Tidepool is providing an open-source platform for real-time data from all devices I wear to the cloud, securely, sharing the data in real-time with anyone who should see it. Text messages to parents if their children go hypoglycemic while at school? Yep. Text message to physicians if a certain parameter is hit? Yep. It hit every one of my requests and some that I hadn’t imagined, including a little app called nutshell, which Brandon Arbiter created. You input a meal (in the example, it was Huevos Rancheros) and the carb count and how much insulin you take to cover it. The next time you eat that, you can look back and see if you went outside your acceptable range – and you can adjust accordingly.
I could type for hours about how much I admire what they are doing – and if they have a fan club, I want to be their President. (Heck, I’d make T-shirts and do spirit hands while cheering in their office. Too much? Probably.) They are a non-profit and as such, need a little financial help. Take a look at what they do and if you like what you see, you can donate to them. Out of all that I saw in relation to technology at the summit, this is the one thing that I am most excited over. That data would help a lot of us make good decisions in real-time. We need to support projects like this that will help us use the technology that we pay dearly to use.
Third Verse, Same As The First (Hat Tip to The Violent Femmes*)
Anna McCollister-Slipp, co-founder of Galileo Analytics and a T1 to boot, was blunt. Since the last DM Innovation Summit, nothing has really changed. We are still stymied by proprietary technology, frustration of the complexity and the cost, and the stall on the innovation disruption needed to make our lives with diabetes easier and more manageable. She was an excellent speaker, but left me feeling deflated and a little depressed. It’s not as if I didn’t know this already, but sometimes I want it sugar-coated Splenda-coated just a bit.
Passion With Payers
And now begins the heated, passionate part of the summit. As I mentioned earlier, my jaw dropped during the summit – and it happened more than once during the panel presentation of five different payers. It began rather sedately and I’m sure that those sitting up at the front of the room, including the moderator (who was incredibly patient), expected this to muddle along smoothly.
They obviously haven’t met the lot of us in the wild.
Insurance companies are not altruistic. They are a cross of risk-management gamblers, firefighters, and paper pushers looking to keep as much money in their pockets as they can. Despite my description, this isn’t a bad thing all the time. Capitalism is what it is.
Like Anna’s earlier discussion, they were blunt, but unlike Anna, they didn’t understand their audience. We are patients and doctors and manufacturers who were stunned to hear them talk, quite frankly, too openly about how they try to avoid new technology and paying out more than they have to, and that patients are not their customers.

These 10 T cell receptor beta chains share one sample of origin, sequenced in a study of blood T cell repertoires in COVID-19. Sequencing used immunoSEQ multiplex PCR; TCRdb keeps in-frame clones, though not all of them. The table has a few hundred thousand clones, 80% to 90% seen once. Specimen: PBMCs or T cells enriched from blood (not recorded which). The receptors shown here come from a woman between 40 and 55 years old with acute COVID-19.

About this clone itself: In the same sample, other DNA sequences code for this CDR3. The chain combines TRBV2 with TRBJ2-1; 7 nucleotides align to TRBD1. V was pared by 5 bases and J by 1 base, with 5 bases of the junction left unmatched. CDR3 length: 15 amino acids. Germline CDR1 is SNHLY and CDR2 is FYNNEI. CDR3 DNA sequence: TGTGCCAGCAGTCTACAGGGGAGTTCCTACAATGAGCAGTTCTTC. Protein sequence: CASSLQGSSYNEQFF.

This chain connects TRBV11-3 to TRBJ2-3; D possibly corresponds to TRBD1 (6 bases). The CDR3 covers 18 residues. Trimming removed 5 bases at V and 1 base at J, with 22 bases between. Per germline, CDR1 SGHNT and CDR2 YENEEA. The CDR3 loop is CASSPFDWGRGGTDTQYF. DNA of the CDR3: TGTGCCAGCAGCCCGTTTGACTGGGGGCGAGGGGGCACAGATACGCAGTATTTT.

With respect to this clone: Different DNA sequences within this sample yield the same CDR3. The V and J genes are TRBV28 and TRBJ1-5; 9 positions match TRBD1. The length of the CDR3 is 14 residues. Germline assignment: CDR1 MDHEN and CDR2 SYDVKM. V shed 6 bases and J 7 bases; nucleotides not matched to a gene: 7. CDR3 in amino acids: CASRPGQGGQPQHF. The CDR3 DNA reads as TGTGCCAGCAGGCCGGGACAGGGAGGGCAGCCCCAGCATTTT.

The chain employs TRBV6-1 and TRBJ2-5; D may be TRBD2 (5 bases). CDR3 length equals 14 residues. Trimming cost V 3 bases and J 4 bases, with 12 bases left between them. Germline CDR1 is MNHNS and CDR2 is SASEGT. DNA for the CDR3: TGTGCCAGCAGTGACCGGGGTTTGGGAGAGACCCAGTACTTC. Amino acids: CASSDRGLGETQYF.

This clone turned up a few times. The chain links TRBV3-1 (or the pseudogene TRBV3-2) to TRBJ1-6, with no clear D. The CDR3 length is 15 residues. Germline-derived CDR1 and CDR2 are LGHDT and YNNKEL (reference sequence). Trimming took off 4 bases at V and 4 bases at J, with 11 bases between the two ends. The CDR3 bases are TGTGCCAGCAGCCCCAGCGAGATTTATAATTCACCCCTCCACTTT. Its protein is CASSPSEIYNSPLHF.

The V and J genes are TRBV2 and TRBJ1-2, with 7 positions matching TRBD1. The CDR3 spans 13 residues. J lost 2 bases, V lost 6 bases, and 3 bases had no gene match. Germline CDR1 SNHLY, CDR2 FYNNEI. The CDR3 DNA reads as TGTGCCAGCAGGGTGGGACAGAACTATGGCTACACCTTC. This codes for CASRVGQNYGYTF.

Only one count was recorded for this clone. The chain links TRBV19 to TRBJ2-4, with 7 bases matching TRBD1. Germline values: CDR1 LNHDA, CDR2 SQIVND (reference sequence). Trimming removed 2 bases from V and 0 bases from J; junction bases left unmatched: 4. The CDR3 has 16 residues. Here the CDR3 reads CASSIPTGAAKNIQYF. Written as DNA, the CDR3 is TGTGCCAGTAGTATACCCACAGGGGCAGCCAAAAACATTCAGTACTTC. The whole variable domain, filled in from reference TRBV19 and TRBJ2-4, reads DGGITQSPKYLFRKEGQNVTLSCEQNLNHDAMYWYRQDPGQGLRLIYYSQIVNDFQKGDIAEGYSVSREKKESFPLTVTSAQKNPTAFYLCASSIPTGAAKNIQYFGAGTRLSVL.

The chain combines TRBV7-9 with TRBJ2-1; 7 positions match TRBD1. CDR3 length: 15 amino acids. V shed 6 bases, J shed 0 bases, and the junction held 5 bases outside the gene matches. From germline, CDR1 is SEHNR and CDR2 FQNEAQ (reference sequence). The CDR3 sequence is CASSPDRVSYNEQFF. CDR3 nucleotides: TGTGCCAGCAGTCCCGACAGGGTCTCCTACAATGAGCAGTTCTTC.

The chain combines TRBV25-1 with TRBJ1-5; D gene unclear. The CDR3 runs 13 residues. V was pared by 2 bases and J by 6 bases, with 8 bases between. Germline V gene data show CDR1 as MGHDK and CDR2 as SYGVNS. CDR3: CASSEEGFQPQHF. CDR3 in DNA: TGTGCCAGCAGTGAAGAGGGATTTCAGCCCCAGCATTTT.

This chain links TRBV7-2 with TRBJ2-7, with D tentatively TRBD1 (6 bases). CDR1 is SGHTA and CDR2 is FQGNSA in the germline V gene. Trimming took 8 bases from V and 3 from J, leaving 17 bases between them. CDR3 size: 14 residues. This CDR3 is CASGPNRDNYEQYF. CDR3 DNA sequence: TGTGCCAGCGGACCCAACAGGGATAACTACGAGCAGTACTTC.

My jaw was already unhinged, but another Patient Voices winner, Corinna, sent it crashing to the floor when she stood up and confronted the panel, interrupting the moderator, shouting:
“I don’t give a shit about your spreadsheets!”
If I had a pin, I could have dropped it and heard it jingle jangle on the floor.
The silence was complete.
She wasn’t done. She told them what she thought and the floodgates opened, with other Patient Voices, advocates, clinicians and manufacturers representatives letting the panel understand what they thought of their policies and ideas.
The insurance company representatives became understandably defensive, with one stating that he felt personally attacked. In my opinion, if you’re in the insurance business and are sitting in a room of people who are denied over and over again for the items that keep them and their patients alive and healthy, please don’t expect to have roses laid at your feet or people thanking you for your cost-cutting limits and restrictions on strips and insulin.
Will they be back next year? Time will tell. I’m sure that some of them will wear thicker skin if they do attend.
Diabetes Mine surveyed a large group of people with diabetes about technology and the results were presented by Kyle and… Oh, look. Me.
Once again, I was struck with the feeling that none of this data is surprising to people with diabetes, but it may be to those who design the technology for us (and even a greater surprise to those insurance companies who often prohibit us from using the technology that does work).
That’s Not All
I haven’t even gotten to share the afternoon’s interactive creativity session and the closing presentation that rocked my world by Dr. Joe Smith of Westhealth. (Promise you I’ll give you that later. It’s worthy of a post entirely on the topic he covered.) I walked out of that room, my heart filled with the hopes and dreams of millions of us… and the desire to fight for the technology innovation that we need.
You want to hear some other perspectives? You should!
My thanks to Amy Tenderich and the sponsors of the Diabetes Mine Innovation Summit. As a scholarship recipient, I was reimbursed for my flight, lodging, and some meals while attending. I also received a free registration for the summit and a bag that included a Misfit Shine from Target.
*Prove My Love by The Violent Femmes is one of those songs that makes me think of my youth…and laugh.